Q&A: What Does the Babysitter Need to Know About ADHD?

 ADHD Weekly 2017-12-07

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Question: I’ve recently been hired to babysit a child after school. My new kiddo has been diagnosed with ADHD. I don’t know very much about taking care of a child who has ADHD and I’m not sure what I actually need to know.

Health Information Specialist: It’s important that all the adults in a child’s life be on the same page when it comes to ADHD, treatment, routine, and family expectations. As a babysitter or child care provider, you are a member of this team and can be a vital part of the family’s support system.

Your kiddo’s parents are the best source of information about this particular child’s needs. Some things you may want to ask:

  • Will I be responsible for administering any medications for this child?
  • Are there any specific foods I should be sure to include in snacktime or any foods or ingredients I should avoid? Some children, regardless of ADHD, have food sensitivities that can affect their behavior.
  • What routines or schedule will this child follow?
  • Are there any incentives or consequences for certain behaviors? What are those behaviors, both positive and negative? How do I implement those incentives or consequences in a way consistent with the parent’s goals?

What child care providers need to know about ADHD

Most people have heard a little bit about ADHD, but there are several misconceptions some people may have. It’s important to become familiar with ADHD. Our Frequently Asked Questions about ADHD can help you learn more.

Child care providers, including daily after-school care providers and occasional babysitters, should be familiar with the symptoms of ADHD and how those symptoms can affect children’s behavior. You can learn more about the basics of ADHD at About ADHD and Treatment for Children.

When taking care of a child affected by ADHD, you should also be aware of the following:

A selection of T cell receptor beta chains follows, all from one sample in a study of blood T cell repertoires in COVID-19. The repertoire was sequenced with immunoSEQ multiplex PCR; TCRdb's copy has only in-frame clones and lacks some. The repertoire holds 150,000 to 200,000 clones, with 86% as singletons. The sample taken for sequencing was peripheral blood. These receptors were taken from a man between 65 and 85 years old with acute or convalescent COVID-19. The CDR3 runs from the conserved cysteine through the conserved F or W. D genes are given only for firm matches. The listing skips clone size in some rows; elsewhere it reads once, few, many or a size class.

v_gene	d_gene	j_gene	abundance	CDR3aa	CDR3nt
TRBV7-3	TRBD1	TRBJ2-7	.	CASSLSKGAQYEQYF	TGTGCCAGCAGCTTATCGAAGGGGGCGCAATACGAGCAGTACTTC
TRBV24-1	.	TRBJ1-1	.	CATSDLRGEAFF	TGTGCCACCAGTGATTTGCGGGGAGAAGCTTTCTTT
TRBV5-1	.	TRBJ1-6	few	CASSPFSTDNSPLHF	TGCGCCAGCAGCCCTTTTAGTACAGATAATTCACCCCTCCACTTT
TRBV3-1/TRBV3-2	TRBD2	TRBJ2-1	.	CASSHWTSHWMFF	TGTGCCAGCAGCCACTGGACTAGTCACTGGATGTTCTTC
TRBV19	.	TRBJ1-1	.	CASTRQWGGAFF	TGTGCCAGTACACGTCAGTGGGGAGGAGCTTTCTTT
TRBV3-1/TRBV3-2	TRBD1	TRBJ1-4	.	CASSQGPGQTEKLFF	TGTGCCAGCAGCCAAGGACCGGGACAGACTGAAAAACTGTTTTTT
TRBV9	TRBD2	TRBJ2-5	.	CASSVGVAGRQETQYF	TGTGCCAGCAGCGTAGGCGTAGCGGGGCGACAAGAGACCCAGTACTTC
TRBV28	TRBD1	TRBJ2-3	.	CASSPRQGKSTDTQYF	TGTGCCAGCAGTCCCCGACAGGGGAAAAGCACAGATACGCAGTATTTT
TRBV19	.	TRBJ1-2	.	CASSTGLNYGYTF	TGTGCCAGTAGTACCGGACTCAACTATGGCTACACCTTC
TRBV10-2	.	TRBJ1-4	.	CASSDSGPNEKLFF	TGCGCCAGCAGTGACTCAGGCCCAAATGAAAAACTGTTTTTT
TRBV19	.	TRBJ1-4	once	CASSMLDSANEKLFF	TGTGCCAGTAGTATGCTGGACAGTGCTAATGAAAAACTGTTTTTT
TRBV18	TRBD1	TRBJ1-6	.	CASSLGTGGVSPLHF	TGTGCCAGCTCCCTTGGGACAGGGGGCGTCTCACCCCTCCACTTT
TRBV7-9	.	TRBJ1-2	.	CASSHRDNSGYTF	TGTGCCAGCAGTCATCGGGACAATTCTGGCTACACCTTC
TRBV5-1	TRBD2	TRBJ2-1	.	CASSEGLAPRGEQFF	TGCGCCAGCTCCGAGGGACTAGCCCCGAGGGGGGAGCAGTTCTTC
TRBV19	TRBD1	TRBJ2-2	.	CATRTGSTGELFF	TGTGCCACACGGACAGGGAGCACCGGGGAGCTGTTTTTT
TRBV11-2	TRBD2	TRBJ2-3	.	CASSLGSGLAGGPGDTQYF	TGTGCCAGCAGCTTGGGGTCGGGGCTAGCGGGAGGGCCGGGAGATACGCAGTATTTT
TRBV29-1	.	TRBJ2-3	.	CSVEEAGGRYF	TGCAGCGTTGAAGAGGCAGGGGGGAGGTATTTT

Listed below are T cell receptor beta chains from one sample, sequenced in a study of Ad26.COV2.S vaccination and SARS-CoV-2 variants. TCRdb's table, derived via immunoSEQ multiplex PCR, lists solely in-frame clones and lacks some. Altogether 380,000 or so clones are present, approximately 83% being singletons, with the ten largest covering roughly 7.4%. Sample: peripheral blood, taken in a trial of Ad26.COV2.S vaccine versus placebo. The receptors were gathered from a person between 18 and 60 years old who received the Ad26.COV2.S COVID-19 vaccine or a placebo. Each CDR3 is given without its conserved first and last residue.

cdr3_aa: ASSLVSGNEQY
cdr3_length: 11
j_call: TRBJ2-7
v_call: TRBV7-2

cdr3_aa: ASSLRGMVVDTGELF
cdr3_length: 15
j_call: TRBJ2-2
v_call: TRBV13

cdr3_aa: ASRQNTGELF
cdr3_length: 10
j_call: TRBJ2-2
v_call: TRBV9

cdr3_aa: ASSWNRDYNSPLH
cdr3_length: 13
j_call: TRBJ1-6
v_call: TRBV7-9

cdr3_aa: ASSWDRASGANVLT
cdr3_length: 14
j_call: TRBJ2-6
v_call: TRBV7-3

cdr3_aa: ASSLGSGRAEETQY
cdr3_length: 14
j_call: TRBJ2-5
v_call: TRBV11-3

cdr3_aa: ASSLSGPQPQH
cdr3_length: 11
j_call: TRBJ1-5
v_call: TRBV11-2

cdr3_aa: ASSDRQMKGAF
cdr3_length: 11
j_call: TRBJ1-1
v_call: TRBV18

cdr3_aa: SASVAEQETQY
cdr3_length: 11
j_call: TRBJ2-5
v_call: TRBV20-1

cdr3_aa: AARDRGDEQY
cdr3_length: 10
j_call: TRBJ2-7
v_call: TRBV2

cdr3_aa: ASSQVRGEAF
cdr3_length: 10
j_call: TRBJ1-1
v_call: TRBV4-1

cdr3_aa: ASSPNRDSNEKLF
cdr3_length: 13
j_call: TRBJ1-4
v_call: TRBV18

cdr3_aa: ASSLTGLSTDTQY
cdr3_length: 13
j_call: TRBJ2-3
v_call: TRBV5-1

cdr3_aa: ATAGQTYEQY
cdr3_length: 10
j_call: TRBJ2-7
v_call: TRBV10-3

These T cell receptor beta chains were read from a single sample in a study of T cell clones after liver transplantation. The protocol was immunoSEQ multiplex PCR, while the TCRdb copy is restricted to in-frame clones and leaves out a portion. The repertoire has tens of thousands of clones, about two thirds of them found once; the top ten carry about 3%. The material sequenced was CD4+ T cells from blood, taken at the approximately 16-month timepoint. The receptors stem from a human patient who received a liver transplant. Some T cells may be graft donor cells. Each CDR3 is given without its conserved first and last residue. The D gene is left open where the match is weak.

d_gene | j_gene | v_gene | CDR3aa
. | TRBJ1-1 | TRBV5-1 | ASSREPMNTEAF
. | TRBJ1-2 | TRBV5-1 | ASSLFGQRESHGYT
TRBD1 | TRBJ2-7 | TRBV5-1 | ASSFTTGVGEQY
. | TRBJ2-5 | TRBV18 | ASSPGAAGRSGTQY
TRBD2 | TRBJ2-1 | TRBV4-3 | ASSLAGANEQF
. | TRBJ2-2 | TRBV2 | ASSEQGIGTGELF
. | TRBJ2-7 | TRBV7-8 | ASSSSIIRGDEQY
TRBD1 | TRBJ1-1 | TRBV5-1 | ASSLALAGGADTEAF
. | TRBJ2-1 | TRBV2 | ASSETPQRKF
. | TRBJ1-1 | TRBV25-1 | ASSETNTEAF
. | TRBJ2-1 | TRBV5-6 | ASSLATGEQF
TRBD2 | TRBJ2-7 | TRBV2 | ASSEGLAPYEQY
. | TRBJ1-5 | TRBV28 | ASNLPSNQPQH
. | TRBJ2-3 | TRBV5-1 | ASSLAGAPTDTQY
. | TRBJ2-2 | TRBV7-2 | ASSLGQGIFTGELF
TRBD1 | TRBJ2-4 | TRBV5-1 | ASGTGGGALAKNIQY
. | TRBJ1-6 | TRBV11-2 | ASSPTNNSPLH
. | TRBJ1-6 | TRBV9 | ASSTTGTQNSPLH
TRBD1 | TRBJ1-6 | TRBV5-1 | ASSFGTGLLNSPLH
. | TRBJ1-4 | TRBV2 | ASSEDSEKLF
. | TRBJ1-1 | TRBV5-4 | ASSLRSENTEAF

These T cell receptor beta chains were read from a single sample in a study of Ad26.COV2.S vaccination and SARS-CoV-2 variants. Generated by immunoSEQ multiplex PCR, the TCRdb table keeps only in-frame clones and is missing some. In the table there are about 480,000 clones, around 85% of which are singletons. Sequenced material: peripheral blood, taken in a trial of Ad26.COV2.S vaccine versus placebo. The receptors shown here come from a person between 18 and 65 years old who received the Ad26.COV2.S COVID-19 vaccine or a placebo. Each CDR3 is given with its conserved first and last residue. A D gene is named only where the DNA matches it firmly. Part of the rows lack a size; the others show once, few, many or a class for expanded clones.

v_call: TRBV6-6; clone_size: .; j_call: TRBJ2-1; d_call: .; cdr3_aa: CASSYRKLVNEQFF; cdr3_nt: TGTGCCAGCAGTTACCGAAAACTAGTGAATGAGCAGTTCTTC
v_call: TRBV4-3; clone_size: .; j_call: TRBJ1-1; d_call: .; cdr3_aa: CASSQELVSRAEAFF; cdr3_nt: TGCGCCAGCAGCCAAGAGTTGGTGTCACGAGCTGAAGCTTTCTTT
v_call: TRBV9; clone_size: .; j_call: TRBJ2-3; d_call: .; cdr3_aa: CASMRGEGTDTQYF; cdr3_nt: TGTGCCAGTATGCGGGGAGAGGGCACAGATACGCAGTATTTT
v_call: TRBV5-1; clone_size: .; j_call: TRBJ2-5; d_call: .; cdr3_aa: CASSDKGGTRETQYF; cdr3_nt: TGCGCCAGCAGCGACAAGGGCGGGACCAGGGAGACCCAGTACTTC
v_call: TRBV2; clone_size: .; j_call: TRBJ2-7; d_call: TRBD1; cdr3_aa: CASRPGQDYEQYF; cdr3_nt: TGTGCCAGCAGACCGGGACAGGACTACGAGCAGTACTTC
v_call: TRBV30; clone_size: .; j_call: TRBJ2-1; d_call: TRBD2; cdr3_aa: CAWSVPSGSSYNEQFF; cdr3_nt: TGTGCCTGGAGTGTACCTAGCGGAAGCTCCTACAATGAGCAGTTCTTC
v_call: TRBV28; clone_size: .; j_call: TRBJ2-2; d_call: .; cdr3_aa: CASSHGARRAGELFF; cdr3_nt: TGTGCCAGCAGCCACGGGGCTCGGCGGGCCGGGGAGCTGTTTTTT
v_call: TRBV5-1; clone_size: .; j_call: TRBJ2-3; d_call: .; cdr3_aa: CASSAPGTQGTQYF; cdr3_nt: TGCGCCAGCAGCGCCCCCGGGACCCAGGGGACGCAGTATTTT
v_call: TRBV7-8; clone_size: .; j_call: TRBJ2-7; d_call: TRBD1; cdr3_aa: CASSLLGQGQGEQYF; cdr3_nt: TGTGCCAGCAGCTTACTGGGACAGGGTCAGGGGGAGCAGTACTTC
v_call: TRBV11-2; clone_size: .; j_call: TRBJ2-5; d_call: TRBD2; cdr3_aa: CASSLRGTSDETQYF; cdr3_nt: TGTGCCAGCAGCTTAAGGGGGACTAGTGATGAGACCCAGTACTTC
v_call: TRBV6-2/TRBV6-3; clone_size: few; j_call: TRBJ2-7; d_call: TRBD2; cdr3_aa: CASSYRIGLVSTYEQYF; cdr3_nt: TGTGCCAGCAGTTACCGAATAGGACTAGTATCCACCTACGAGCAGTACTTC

• Children affected by ADHD are often very active and impulsive. They may not pay close attention to what they are doing and don’t always think through the possible consequences of their actions. Because of these traits, they have a greater chance of getting hurt while playing. On the other hand, exercise can be helpful for increasing attention and improving behavior when playtime is over. You may want to plan adventures that allow for creativity and active play in locations that also allow children to run and tumble without much risk of injury.
  • Be specific with the directions you give the children you care for. You may need to break the directions into separate steps, with only one or two steps at a time. For some children, you may be able to give them a written checklist to work from.
  • Many children affected by ADHD have difficulty switching from one activity to another. Ask the child’s parents what method works best for transitions and follow that as closely as you can. Often, giving children advanced notice of an activity change (such as, “In 10 minutes, we will go to the park,” or “There are five minutes left to play this game”) can help with transitions. For some children, a small transition activity between two bigger activities can help serve as a “cool down” shift.

Tips for child care providers

What else can help you provide care for a child affected by ADHD?

  • Remain calm with the child, even if she is unruly or has a temper tantrum. Children affected by ADHD often experience their feelings in a way that is overwhelming for them and have difficulty controlling such feelings. Remaining calm and giving time for the episode to pass helps the situation to de-escalate more quickly and move on to dry eyes sooner.
  • Have reasonable expectations for the child. Keep in mind that children affected by ADHD often act younger than their ages and have more trouble following directions and staying on task.
  • Follow the family’s routines or create ones for the child while in your care. When children know what to expect and when, they are often better able to behave and work through transitions.
  • Have a plan—or several back-up plans—for when the child is having trouble managing behaviors. You might want to talk with his parents ahead of time for agreed upon plans, rewards, or consequences if there are difficulties.
  • Make sure to plan quiet time, especially if you are also getting the child ready to go to bed. ADHD can interfere with sleep, and many families follow bedtime routines to help prepare children to sleep. Turning off TVs and electronics at least 30 minutes before bedtime can help, along with reading books or drawing and coloring.

Looking for more?

Additional resources regarding child care for children affected by ADHD:

Do you have a question about ADHD? Talk with a health information specialist, Monday-Friday, 1-5 p.m., at 866-200-8098 or talk with other parents in our on-line community ADHD Parents Together.